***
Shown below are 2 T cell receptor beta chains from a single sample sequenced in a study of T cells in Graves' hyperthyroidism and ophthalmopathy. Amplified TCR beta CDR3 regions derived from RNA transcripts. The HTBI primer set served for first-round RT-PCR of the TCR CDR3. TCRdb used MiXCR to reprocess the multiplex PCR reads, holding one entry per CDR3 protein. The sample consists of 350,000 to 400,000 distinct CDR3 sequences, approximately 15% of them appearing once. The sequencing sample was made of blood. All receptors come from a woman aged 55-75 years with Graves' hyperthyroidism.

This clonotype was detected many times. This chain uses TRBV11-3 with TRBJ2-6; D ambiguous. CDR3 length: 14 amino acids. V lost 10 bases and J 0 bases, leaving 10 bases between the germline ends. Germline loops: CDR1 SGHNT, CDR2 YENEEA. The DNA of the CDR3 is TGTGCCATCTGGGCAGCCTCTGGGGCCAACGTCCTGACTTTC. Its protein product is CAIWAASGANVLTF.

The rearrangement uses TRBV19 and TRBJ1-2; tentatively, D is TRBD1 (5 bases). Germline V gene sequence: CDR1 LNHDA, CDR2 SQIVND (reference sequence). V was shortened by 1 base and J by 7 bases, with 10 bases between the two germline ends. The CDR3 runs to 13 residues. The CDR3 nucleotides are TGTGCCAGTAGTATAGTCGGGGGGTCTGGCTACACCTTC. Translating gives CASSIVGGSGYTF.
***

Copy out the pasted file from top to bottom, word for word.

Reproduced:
Shown below are 2 T cell receptor beta chains from a single sample sequenced in a study of T cells in Graves' hyperthyroidism and ophthalmopathy. Amplified TCR beta CDR3 regions derived from RNA transcripts. The HTBI primer set served for first-round RT-PCR of the TCR CDR3. TCRdb used MiXCR to reprocess the multiplex PCR reads, holding one entry per CDR3 protein. The sample consists of 350,000 to 400,000 distinct CDR3 sequences, approximately 15% of them appearing once. The sequencing sample was made of blood. All receptors come from a woman aged 55-75 years with Graves' hyperthyroidism.

This clonotype was detected many times. This chain uses TRBV11-3 with TRBJ2-6; D ambiguous. CDR3 length: 14 amino acids. V lost 10 bases and J 0 bases, leaving 10 bases between the germline ends. Germline loops: CDR1 SGHNT, CDR2 YENEEA. The DNA of the CDR3 is TGTGCCATCTGGGCAGCCTCTGGGGCCAACGTCCTGACTTTC. Its protein product is CAIWAASGANVLTF.

The rearrangement uses TRBV19 and TRBJ1-2; tentatively, D is TRBD1 (5 bases). Germline V gene sequence: CDR1 LNHDA, CDR2 SQIVND (reference sequence). V was shortened by 1 base and J by 7 bases, with 10 bases between the two germline ends. The CDR3 runs to 13 residues. The CDR3 nucleotides are TGTGCCAGTAGTATAGTCGGGGGGTCTGGCTACACCTTC. Translating gives CASSIVGGSGYTF.